To: My Website Visitors
Jesse and I are writing back and forth about a project he’s working on to build a screenless qwerty note-taking device.
Jesse is a very capable software hacker with some hardware tinkering behind him. If you’re following along, your mileage may vary, but feel free to write with your own questions and ideas.
You can find me below or at firstname.lastname@example.org
To: Jesse Andrews
You mentioned that you’re into an iterative approach. I am too! One of the things that I like to do early-on for iterative projects is to define the main blocks and their interfaces.
Defining the blocks means you can focus on one part of a problem at a time.
Defining the interfaces means that you can trade out different blocks and likely get similar results.
Down to the brass tacks then! I’m going to focus on Hardware for now. I really like the idea of a pocket-sized qwerty with all the bells and whistles. I think it’s possible with maybe 3 or 4 jumps from my “Version 0” as described below.
I suggest that you take this project in three parts that can be iterated almost totally independently from one another.
Once we’ve defined the main bits, the next thing to do is to list the interface between them.
If I were gonna go out on a limb, I’d guess that we can make “USB” the interface at each point for the hardware bits. We have to do a little math to figure out if I’m going to recommend USB 2 or USB 3. The biggest difference for you is that USB 3 has many more options for the amount of power you can draw.
If things stay below 500mA of power draw, then sticking with USB 2 is probably a good idea. It’s a much more simple protocol. If they don’t, then we can make some adjustments.
Between the Computery-bits (whatever they are, to be discussed below) and the power bits, we’ll use USB.
This makes it easy to source a wall-wart power supply, or to use a USB battery pack, in a few dozen or more available sizes and form factors.
If you want to learn more about power management, you can DIY a USB-compatible power supply as well. You could probably make one from lemons or potatoes.
This is a bit of a tricky suggestion because it puts a constraint on both your keyboard and your computery bits.
Your computer needs to support some kind of USB host mode. This is easy to do with any raspberry pi or x86 kind of computer. It gets a little more complicated with microcontrollers, but not a lot.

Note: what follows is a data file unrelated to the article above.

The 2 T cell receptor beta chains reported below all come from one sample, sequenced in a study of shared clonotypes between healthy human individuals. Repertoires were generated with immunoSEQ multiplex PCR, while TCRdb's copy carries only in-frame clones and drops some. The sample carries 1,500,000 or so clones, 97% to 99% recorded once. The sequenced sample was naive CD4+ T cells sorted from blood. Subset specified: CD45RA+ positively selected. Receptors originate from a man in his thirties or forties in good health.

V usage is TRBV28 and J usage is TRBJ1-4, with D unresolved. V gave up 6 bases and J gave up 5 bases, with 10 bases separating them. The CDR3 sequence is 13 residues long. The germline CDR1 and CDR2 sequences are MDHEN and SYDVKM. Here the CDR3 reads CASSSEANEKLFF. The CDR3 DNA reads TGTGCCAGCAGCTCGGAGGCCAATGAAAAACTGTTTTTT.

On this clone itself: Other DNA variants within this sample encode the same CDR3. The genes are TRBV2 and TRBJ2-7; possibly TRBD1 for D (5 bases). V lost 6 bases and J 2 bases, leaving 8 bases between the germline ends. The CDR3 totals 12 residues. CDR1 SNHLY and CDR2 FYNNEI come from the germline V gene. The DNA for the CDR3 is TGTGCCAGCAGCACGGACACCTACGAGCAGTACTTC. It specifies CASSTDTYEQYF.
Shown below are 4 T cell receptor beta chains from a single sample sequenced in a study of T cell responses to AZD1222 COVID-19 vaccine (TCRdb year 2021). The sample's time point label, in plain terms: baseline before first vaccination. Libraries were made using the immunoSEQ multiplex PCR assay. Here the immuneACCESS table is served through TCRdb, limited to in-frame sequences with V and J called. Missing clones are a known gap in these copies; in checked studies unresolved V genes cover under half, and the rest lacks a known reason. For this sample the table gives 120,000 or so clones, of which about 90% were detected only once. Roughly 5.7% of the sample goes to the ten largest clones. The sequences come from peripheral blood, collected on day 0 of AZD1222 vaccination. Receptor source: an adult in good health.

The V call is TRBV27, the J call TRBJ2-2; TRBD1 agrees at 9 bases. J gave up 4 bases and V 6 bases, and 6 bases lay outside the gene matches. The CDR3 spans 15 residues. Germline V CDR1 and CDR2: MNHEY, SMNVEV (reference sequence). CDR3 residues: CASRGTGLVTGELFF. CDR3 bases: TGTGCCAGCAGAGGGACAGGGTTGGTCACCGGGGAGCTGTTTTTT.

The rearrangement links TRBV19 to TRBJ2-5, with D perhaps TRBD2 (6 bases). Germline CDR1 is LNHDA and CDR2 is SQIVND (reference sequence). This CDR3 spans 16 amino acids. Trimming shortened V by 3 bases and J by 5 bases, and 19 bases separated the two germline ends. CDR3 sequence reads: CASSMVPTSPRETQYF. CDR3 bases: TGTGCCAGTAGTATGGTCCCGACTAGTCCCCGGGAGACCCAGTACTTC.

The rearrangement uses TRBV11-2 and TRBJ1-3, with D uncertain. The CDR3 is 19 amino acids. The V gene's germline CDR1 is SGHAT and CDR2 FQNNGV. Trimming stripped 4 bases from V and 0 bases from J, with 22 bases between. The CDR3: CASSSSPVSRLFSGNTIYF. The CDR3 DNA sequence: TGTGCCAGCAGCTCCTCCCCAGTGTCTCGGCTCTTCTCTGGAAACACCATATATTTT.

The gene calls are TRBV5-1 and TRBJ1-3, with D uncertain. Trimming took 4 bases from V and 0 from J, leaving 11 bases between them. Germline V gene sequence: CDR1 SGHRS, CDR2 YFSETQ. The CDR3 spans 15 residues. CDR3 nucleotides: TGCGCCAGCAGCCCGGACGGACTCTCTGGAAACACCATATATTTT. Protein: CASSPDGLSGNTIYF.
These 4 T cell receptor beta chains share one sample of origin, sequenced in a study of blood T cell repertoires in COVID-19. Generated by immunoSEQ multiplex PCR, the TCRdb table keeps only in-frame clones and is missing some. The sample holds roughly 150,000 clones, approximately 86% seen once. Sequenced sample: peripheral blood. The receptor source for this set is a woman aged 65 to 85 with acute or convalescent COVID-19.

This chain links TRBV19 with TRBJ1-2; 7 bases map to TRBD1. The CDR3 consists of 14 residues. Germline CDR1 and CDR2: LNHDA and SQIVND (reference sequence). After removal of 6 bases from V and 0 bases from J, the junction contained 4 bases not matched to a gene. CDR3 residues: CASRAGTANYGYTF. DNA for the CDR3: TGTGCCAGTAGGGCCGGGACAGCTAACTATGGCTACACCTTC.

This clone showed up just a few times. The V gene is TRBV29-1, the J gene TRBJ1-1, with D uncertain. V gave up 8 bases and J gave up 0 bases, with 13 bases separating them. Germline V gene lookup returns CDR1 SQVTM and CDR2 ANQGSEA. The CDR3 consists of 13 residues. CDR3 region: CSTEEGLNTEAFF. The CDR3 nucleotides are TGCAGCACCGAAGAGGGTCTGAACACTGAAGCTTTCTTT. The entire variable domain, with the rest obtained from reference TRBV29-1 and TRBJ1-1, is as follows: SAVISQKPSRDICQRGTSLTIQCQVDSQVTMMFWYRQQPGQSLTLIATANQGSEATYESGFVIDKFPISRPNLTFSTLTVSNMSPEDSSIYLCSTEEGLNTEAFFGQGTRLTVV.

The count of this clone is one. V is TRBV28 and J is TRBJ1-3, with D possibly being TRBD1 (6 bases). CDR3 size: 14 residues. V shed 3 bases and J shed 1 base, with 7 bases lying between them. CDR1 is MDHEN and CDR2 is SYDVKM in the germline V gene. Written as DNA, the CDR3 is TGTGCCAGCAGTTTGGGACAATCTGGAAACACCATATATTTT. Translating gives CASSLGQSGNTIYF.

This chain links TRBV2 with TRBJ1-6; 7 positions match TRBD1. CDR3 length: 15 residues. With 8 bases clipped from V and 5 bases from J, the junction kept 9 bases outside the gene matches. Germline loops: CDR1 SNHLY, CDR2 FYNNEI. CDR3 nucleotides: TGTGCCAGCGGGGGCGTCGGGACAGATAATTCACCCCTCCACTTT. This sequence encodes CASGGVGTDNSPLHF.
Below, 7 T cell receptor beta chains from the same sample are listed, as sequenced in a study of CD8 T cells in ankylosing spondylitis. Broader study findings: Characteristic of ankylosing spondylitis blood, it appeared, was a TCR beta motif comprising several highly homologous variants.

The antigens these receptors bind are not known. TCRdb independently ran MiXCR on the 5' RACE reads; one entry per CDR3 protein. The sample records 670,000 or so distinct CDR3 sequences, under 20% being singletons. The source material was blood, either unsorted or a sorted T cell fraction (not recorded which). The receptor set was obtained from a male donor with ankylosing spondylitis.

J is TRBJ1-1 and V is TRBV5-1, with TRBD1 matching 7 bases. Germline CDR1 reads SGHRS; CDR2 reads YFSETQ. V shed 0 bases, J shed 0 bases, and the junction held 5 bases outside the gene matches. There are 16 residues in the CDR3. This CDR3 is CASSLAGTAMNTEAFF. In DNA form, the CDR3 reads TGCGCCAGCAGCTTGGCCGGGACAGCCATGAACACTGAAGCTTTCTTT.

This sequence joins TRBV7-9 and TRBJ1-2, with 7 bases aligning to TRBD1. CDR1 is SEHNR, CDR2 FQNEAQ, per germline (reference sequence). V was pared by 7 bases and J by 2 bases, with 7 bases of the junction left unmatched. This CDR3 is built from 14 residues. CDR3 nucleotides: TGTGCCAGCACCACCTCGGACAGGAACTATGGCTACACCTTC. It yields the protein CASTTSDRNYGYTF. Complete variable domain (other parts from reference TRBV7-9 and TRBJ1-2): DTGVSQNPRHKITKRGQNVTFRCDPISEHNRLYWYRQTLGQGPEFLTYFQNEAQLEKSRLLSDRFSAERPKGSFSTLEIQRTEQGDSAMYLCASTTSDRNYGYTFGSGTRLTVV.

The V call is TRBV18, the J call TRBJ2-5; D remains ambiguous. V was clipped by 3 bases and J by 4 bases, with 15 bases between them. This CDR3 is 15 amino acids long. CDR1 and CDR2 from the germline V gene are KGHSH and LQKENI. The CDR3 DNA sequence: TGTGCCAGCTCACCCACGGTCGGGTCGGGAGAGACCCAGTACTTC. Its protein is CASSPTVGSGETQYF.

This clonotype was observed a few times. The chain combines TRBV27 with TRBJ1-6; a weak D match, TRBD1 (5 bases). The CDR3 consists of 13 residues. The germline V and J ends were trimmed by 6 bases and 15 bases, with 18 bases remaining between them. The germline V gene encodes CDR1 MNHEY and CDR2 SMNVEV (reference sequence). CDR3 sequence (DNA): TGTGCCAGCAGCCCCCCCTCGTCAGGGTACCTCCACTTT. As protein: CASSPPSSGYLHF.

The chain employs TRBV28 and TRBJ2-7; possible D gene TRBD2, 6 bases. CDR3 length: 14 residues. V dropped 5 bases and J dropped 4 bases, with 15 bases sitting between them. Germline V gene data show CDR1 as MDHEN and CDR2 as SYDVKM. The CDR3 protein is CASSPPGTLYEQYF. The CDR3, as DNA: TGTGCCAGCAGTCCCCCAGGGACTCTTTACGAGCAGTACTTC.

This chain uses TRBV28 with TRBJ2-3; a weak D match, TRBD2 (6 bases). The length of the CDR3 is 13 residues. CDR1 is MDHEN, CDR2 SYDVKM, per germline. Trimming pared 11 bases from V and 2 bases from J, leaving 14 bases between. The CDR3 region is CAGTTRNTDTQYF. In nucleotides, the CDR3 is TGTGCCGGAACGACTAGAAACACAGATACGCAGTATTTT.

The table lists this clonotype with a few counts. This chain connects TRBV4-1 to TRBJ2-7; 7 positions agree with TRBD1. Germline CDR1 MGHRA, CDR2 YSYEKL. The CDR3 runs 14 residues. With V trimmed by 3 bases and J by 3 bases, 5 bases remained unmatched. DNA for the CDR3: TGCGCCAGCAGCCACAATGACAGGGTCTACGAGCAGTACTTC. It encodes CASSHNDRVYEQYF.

We can find a microcontroller that supports USB On The Go (OTG) directly in the hardware.
Honestly I trust you to come up with something useful here. I’d suggest we plan on both wifi and removable storage. I think you should save onto “disk” in some durable-but-readable format. I’d suggest line-formatted JSON or protobufs for serialization and deserialization of your notes.
Build something quickly and figure out what you like about it.
Make this mobile. Battery-backed RPI should be pretty straight forward to use a USB backup battery.
Use a keyboard you like better. I like using the Atreus because it’s a pretty good open-source base to keep growing from too.
This is a fun time to iterate on the keyboard and the eventual form factor.
Let’s swap the raspberry pi for something a little slimmer?
We can investigate a raspberry pi zero, or any number of microcontrollers with USB-OTG support.
Let’s consider collapsing the computer/power system blocks into one integrated “compute & power” unit. Maybe we custom design/fabricate this?
Let’s collapse the keyboard, power, and compute blocks into one custom project, based on all the stuff we learned above.
26th February 2020
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I'm Issac. I live in Oakland. I make things for fun and money. I use electronics and computers and software. I manage teams and projects top to bottom. I've worked as a consultant, software engineer, hardware designer, artist, technology director and team lead. I do occasional fabrication in wood and plastic and metal. I run a boutique interactive agency with my brother Kasey and a roving cast of experts at Kelly Creative Tech. I was the Director of Technology for Nonchalance during the The Latitude Society project. I was the Lead Web Developer and then Technical Marketing Engineer at Nebula, which made an OpenStack Appliance. I've been building things on the web and in person since leaving Ohio State University's Electrical and Computer engineering program in 2007. Lots of other really dorky things happened to me before that, like dropping out of high school to go to university, getting an Eagle Scout award, and getting 6th in a state-wide algebra competition. I have an affinity for hopscotch.